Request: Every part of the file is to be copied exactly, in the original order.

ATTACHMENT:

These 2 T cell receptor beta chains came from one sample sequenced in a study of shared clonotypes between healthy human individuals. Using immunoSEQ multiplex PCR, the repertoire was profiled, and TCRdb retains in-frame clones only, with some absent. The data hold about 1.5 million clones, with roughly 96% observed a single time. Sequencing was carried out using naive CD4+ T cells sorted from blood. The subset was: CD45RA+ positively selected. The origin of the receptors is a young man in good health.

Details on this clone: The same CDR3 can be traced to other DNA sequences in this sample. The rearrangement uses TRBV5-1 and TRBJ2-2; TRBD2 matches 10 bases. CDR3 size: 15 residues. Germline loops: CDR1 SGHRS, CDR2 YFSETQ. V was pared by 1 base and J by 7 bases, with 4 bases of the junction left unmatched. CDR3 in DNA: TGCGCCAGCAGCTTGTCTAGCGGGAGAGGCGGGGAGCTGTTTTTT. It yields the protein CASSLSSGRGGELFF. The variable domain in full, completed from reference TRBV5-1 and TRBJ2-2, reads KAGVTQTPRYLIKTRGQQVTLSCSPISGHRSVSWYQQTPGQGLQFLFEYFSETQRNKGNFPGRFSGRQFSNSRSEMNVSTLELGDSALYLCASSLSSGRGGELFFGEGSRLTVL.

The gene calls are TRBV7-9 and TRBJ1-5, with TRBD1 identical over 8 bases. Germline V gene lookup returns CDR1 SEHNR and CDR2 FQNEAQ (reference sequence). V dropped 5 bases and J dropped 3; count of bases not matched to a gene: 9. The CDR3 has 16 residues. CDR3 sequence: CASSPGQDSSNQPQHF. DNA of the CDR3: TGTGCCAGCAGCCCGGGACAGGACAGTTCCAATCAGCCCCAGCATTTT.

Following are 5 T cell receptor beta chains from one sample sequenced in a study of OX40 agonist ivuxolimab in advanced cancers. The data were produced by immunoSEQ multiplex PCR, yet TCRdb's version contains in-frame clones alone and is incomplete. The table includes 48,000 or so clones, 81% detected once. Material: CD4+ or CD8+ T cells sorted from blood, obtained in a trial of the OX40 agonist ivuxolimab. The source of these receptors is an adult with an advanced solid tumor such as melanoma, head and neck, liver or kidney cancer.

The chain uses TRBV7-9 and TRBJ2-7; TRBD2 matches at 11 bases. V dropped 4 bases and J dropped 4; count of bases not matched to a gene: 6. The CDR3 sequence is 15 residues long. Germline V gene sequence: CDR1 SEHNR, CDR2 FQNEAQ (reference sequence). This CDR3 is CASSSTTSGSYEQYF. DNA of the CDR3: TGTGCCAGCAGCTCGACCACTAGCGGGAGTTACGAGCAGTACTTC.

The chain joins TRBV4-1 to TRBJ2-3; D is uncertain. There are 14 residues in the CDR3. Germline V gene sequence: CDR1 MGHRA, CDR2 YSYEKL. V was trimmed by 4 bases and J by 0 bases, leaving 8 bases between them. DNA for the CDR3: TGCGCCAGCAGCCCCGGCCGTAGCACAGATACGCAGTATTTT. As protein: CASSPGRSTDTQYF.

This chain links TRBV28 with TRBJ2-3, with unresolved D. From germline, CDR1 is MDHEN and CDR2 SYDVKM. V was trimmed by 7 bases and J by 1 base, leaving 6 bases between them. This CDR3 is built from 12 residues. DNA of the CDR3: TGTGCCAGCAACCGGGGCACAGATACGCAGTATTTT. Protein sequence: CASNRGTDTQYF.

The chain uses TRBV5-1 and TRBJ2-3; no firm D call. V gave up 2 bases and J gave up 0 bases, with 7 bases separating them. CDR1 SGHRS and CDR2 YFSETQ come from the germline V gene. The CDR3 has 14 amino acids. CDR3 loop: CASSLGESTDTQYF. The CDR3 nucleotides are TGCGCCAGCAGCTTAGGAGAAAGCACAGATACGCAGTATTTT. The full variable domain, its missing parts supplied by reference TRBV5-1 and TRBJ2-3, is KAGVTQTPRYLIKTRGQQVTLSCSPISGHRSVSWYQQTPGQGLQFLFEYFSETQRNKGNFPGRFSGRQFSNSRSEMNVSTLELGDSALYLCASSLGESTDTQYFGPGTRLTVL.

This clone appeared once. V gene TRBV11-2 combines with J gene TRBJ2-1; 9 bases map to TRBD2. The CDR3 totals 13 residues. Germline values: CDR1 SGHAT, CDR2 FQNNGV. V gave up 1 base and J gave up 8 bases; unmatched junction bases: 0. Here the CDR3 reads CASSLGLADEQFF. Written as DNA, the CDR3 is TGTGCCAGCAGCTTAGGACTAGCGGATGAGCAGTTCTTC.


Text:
These 2 T cell receptor beta chains came from one sample sequenced in a study of shared clonotypes between healthy human individuals. Using immunoSEQ multiplex PCR, the repertoire was profiled, and TCRdb retains in-frame clones only, with some absent. The data hold about 1.5 million clones, with roughly 96% observed a single time. Sequencing was carried out using naive CD4+ T cells sorted from blood. The subset was: CD45RA+ positively selected. The origin of the receptors is a young man in good health.

Details on this clone: The same CDR3 can be traced to other DNA sequences in this sample. The rearrangement uses TRBV5-1 and TRBJ2-2; TRBD2 matches 10 bases. CDR3 size: 15 residues. Germline loops: CDR1 SGHRS, CDR2 YFSETQ. V was pared by 1 base and J by 7 bases, with 4 bases of the junction left unmatched. CDR3 in DNA: TGCGCCAGCAGCTTGTCTAGCGGGAGAGGCGGGGAGCTGTTTTTT. It yields the protein CASSLSSGRGGELFF. The variable domain in full, completed from reference TRBV5-1 and TRBJ2-2, reads KAGVTQTPRYLIKTRGQQVTLSCSPISGHRSVSWYQQTPGQGLQFLFEYFSETQRNKGNFPGRFSGRQFSNSRSEMNVSTLELGDSALYLCASSLSSGRGGELFFGEGSRLTVL.

The gene calls are TRBV7-9 and TRBJ1-5, with TRBD1 identical over 8 bases. Germline V gene lookup returns CDR1 SEHNR and CDR2 FQNEAQ (reference sequence). V dropped 5 bases and J dropped 3; count of bases not matched to a gene: 9. The CDR3 has 16 residues. CDR3 sequence: CASSPGQDSSNQPQHF. DNA of the CDR3: TGTGCCAGCAGCCCGGGACAGGACAGTTCCAATCAGCCCCAGCATTTT.

Following are 5 T cell receptor beta chains from one sample sequenced in a study of OX40 agonist ivuxolimab in advanced cancers. The data were produced by immunoSEQ multiplex PCR, yet TCRdb's version contains in-frame clones alone and is incomplete. The table includes 48,000 or so clones, 81% detected once. Material: CD4+ or CD8+ T cells sorted from blood, obtained in a trial of the OX40 agonist ivuxolimab. The source of these receptors is an adult with an advanced solid tumor such as melanoma, head and neck, liver or kidney cancer.

The chain uses TRBV7-9 and TRBJ2-7; TRBD2 matches at 11 bases. V dropped 4 bases and J dropped 4; count of bases not matched to a gene: 6. The CDR3 sequence is 15 residues long. Germline V gene sequence: CDR1 SEHNR, CDR2 FQNEAQ (reference sequence). This CDR3 is CASSSTTSGSYEQYF. DNA of the CDR3: TGTGCCAGCAGCTCGACCACTAGCGGGAGTTACGAGCAGTACTTC.

The chain joins TRBV4-1 to TRBJ2-3; D is uncertain. There are 14 residues in the CDR3. Germline V gene sequence: CDR1 MGHRA, CDR2 YSYEKL. V was trimmed by 4 bases and J by 0 bases, leaving 8 bases between them. DNA for the CDR3: TGCGCCAGCAGCCCCGGCCGTAGCACAGATACGCAGTATTTT. As protein: CASSPGRSTDTQYF.

This chain links TRBV28 with TRBJ2-3, with unresolved D. From germline, CDR1 is MDHEN and CDR2 SYDVKM. V was trimmed by 7 bases and J by 1 base, leaving 6 bases between them. This CDR3 is built from 12 residues. DNA of the CDR3: TGTGCCAGCAACCGGGGCACAGATACGCAGTATTTT. Protein sequence: CASNRGTDTQYF.

The chain uses TRBV5-1 and TRBJ2-3; no firm D call. V gave up 2 bases and J gave up 0 bases, with 7 bases separating them. CDR1 SGHRS and CDR2 YFSETQ come from the germline V gene. The CDR3 has 14 amino acids. CDR3 loop: CASSLGESTDTQYF. The CDR3 nucleotides are TGCGCCAGCAGCTTAGGAGAAAGCACAGATACGCAGTATTTT. The full variable domain, its missing parts supplied by reference TRBV5-1 and TRBJ2-3, is KAGVTQTPRYLIKTRGQQVTLSCSPISGHRSVSWYQQTPGQGLQFLFEYFSETQRNKGNFPGRFSGRQFSNSRSEMNVSTLELGDSALYLCASSLGESTDTQYFGPGTRLTVL.

This clone appeared once. V gene TRBV11-2 combines with J gene TRBJ2-1; 9 bases map to TRBD2. The CDR3 totals 13 residues. Germline values: CDR1 SGHAT, CDR2 FQNNGV. V gave up 1 base and J gave up 8 bases; unmatched junction bases: 0. Here the CDR3 reads CASSLGLADEQFF. Written as DNA, the CDR3 is TGTGCCAGCAGCTTAGGACTAGCGGATGAGCAGTTCTTC.